Ty Burke

They toil in China’s factories and build its modern megacities. At 280 million strong, China’s migrant workers are greater in number than the entire workforce of the European Union.

Chinese people are assigned their residency status through the Hukou system. This designates where they can legally live and receive government services. Despite reforms, these designations continue to reflect an era when China was heavily rural. As it has industrialized, tens of millions of people who were assigned residency in rural areas have moved to the city – and brought their status with them.

“Migrant workers have all sorts of problems getting basic legal rights,” says Diana Fu, an associate professor of political science and affiliated faculty at the Munk School’s Asian Institute.

“Getting their wage on time — or getting paid at all.  When they get injured, it’s very difficult to get the compensation they’re entitled to.”

Labour organizations work with them to obtain legal rights, but how exactly do you mobilize a labour movement, when collective action is strictly forbidden?

They need a different playbook, and Fu’s explores what it is in her book, Mobilizing Without the Masses: Control and Contention in China. It won multiple awards including the 2018 Gregory Luebbert Prize for Best Book in Comparative Politics from the American Political Science Association, the first time that a scholar from a Canadian institution received the award.

“When things don’t work as they’re supposed to, labour organizations can’t stage a protest,” says Fu, host of TVO’s 2018 docuseries China: Here and Now.

“Instead, they coached workers, one by one. They’d coach a worker to make a vague threat — like going to the labour bureau, or contacting a journalist.  Sometimes, workers would be coached to do a ‘suicide show’.  To climb on a dormitory, and strategically pretend they’re going to jump off, if their issue isn’t resolved.”

Even though media is tightly controlled, the spectre of bad press can be effective. These techniques leverage an existing scepticism toward local government in China.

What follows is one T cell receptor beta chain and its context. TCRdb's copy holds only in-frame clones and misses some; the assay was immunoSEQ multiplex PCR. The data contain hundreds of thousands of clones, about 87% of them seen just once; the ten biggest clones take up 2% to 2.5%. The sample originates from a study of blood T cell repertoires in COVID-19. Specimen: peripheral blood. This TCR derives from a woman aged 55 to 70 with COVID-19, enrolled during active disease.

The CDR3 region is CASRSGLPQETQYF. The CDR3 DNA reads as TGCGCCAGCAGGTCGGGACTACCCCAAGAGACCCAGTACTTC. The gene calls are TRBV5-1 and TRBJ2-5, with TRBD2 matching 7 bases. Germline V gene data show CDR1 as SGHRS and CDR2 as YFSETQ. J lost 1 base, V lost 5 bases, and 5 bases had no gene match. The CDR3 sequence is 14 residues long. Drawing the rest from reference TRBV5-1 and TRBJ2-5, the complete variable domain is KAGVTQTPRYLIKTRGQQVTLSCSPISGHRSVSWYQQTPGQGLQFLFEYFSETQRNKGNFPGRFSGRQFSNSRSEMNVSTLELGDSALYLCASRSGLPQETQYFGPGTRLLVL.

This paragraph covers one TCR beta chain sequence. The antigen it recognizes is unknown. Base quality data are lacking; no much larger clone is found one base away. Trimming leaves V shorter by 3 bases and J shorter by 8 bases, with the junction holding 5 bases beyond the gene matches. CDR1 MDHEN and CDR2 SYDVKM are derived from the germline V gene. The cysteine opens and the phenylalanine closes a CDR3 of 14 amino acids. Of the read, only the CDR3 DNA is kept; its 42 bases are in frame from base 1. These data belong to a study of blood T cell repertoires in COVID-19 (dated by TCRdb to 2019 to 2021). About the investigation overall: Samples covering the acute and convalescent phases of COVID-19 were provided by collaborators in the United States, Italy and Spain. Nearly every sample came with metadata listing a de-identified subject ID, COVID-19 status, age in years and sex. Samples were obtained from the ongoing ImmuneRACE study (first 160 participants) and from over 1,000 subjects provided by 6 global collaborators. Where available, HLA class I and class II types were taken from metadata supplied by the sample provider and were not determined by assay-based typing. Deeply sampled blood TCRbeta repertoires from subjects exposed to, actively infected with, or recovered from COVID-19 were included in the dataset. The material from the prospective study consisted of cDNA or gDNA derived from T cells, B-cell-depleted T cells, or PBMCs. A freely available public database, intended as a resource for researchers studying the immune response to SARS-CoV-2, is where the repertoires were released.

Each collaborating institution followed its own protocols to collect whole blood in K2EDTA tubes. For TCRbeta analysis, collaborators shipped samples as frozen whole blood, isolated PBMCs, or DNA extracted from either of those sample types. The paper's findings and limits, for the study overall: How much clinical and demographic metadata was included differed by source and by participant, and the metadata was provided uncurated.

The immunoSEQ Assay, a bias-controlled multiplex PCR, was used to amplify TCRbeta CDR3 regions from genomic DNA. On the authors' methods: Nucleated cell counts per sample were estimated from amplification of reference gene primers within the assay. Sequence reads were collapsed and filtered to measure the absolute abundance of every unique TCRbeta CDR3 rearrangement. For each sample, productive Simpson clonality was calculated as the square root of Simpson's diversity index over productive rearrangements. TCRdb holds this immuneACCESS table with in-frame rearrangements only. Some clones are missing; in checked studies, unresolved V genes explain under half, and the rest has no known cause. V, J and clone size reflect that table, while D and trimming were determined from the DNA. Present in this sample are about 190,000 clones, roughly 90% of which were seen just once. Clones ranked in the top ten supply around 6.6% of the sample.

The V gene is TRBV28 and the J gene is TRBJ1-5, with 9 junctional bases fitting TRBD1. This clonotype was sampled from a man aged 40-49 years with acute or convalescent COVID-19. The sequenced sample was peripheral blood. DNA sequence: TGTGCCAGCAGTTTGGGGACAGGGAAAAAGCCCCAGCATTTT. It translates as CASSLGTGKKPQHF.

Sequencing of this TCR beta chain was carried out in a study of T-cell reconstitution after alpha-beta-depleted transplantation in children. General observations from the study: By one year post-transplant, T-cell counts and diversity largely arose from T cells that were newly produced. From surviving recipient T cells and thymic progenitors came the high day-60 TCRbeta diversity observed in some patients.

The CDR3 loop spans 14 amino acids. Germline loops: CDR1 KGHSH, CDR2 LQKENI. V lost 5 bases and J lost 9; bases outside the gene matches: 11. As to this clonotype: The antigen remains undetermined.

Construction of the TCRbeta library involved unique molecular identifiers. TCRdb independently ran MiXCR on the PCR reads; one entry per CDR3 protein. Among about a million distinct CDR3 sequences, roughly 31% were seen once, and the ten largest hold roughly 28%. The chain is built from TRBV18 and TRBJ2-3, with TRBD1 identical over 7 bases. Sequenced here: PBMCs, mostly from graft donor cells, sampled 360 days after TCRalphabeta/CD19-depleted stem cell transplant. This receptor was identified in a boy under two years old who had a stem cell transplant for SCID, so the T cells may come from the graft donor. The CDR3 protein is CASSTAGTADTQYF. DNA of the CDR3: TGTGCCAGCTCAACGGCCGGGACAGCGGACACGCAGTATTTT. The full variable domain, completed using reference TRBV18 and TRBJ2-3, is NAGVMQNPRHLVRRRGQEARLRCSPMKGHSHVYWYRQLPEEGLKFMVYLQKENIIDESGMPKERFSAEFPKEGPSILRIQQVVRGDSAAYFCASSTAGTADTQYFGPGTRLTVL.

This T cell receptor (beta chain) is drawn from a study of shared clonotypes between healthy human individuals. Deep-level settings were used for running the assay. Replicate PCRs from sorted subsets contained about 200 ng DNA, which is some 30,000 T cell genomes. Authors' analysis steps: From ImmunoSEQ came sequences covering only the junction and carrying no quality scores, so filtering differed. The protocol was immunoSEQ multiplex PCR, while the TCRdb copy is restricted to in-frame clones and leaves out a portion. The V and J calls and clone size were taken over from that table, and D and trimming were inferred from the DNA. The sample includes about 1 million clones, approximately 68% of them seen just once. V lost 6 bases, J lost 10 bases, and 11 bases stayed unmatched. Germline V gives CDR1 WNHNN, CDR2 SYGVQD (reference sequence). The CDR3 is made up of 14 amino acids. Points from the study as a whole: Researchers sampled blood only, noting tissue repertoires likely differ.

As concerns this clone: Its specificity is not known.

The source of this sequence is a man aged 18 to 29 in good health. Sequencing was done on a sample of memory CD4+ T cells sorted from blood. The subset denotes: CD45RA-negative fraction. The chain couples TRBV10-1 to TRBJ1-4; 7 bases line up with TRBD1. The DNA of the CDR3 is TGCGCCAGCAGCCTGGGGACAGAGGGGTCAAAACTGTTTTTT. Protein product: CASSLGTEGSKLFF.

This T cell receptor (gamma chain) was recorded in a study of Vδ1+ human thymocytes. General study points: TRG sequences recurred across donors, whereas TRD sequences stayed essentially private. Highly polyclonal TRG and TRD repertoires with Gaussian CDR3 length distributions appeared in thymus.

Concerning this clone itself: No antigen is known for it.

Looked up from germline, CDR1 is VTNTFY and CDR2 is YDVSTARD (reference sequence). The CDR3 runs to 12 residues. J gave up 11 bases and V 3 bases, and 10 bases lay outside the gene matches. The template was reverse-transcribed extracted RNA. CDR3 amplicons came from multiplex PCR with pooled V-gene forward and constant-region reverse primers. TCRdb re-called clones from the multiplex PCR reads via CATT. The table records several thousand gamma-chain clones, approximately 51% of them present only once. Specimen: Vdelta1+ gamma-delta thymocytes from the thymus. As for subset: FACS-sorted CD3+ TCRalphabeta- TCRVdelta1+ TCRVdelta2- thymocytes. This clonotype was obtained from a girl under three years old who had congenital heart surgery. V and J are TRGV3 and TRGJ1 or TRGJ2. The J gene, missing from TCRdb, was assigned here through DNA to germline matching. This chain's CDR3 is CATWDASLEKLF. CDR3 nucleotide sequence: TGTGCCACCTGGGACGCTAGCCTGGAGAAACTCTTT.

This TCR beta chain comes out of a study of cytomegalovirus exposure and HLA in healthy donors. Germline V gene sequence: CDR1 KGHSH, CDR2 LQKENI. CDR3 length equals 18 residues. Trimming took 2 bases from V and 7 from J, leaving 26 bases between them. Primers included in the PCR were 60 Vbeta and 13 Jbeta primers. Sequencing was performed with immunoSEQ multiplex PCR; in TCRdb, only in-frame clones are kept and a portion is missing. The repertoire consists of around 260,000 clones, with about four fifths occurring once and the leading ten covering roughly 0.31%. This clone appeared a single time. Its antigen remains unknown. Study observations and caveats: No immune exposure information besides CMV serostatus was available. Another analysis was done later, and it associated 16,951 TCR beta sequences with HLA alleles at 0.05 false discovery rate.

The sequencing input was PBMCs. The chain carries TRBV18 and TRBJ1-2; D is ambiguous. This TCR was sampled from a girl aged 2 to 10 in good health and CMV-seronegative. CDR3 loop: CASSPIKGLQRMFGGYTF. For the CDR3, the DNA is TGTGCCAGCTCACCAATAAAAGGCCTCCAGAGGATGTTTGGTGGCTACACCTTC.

“Local governments are in a very difficult position,” Fu says.

“They have two mandates: to grow the economy and maintain social stability. They have to partner with business, while also making sure people don’t challenge social stability. There is tension between those mandates, and it creates trouble for local officials. Many people believe they’re corrupt, and the central government is benevolent. They think that if they can make the central government aware their issue could be fixed. No government wants bad publicity. No official wants to see their name in the papers associated with the suicide of a worker who wasn’t paid.”

China’s labour organizations faced a crackdown in 2015, but during the period of Fu’s study (2009-11), small protests were part of their playbook – and social media was used to frame their actions.

“Flash protests seemed spontaneous, but were coordinated. A group would appear at a government agency to protest, but say they were random people who showed up for a cause. Sometimes, they’d hold a sign for a few minutes, take photos, then disband. It wouldn’t last long. They minimized disruption to minimize risk, but if their actions were posted on social media and traditional media, it would seem that their protest had lasted longer.”

Increased electronic surveillance and the growing use of facial recognition technology has made it more difficult to stage semi-covert action in China, but Fu notes that many of these tactics are widely applicable.

“There are oppressed people everywhere,” she says.  “In non-democratic settings, workers have to take a different route. My research addresses how people who don’t have the luxury of protests and demonstrations can get their voices heard.”

November 13, 2019